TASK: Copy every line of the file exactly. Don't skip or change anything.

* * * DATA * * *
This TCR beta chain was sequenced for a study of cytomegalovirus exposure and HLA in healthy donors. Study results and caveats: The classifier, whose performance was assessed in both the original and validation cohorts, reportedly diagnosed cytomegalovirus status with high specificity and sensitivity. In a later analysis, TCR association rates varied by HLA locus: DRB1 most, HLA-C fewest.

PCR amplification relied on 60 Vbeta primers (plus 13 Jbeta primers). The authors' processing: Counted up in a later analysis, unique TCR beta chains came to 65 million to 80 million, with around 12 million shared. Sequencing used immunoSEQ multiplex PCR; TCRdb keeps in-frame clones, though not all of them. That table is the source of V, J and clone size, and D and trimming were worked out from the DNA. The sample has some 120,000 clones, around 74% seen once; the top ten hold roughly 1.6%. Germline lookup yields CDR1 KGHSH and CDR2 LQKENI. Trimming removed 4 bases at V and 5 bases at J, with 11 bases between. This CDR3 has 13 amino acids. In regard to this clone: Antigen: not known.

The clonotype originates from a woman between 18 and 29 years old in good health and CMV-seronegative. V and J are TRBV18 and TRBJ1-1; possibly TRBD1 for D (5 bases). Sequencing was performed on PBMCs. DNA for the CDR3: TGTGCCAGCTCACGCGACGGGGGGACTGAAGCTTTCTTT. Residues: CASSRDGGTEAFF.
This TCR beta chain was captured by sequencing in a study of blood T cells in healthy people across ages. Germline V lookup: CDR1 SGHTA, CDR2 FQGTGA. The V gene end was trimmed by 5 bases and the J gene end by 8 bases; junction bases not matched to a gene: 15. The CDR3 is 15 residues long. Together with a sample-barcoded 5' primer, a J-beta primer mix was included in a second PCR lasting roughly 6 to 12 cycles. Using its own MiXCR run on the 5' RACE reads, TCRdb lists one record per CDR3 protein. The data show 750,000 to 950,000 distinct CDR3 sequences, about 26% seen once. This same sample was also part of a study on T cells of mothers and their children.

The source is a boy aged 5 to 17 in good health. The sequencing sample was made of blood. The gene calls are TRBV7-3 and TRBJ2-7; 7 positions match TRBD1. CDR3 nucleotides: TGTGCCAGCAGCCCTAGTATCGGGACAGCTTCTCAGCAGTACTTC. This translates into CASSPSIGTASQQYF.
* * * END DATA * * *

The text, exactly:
This TCR beta chain was sequenced for a study of cytomegalovirus exposure and HLA in healthy donors. Study results and caveats: The classifier, whose performance was assessed in both the original and validation cohorts, reportedly diagnosed cytomegalovirus status with high specificity and sensitivity. In a later analysis, TCR association rates varied by HLA locus: DRB1 most, HLA-C fewest.

PCR amplification relied on 60 Vbeta primers (plus 13 Jbeta primers). The authors' processing: Counted up in a later analysis, unique TCR beta chains came to 65 million to 80 million, with around 12 million shared. Sequencing used immunoSEQ multiplex PCR; TCRdb keeps in-frame clones, though not all of them. That table is the source of V, J and clone size, and D and trimming were worked out from the DNA. The sample has some 120,000 clones, around 74% seen once; the top ten hold roughly 1.6%. Germline lookup yields CDR1 KGHSH and CDR2 LQKENI. Trimming removed 4 bases at V and 5 bases at J, with 11 bases between. This CDR3 has 13 amino acids. In regard to this clone: Antigen: not known.

The clonotype originates from a woman between 18 and 29 years old in good health and CMV-seronegative. V and J are TRBV18 and TRBJ1-1; possibly TRBD1 for D (5 bases). Sequencing was performed on PBMCs. DNA for the CDR3: TGTGCCAGCTCACGCGACGGGGGGACTGAAGCTTTCTTT. Residues: CASSRDGGTEAFF.
This TCR beta chain was captured by sequencing in a study of blood T cells in healthy people across ages. Germline V lookup: CDR1 SGHTA, CDR2 FQGTGA. The V gene end was trimmed by 5 bases and the J gene end by 8 bases; junction bases not matched to a gene: 15. The CDR3 is 15 residues long. Together with a sample-barcoded 5' primer, a J-beta primer mix was included in a second PCR lasting roughly 6 to 12 cycles. Using its own MiXCR run on the 5' RACE reads, TCRdb lists one record per CDR3 protein. The data show 750,000 to 950,000 distinct CDR3 sequences, about 26% seen once. This same sample was also part of a study on T cells of mothers and their children.

The source is a boy aged 5 to 17 in good health. The sequencing sample was made of blood. The gene calls are TRBV7-3 and TRBJ2-7; 7 positions match TRBD1. CDR3 nucleotides: TGTGCCAGCAGCCCTAGTATCGGGACAGCTTCTCAGCAGTACTTC. This translates into CASSPSIGTASQQYF.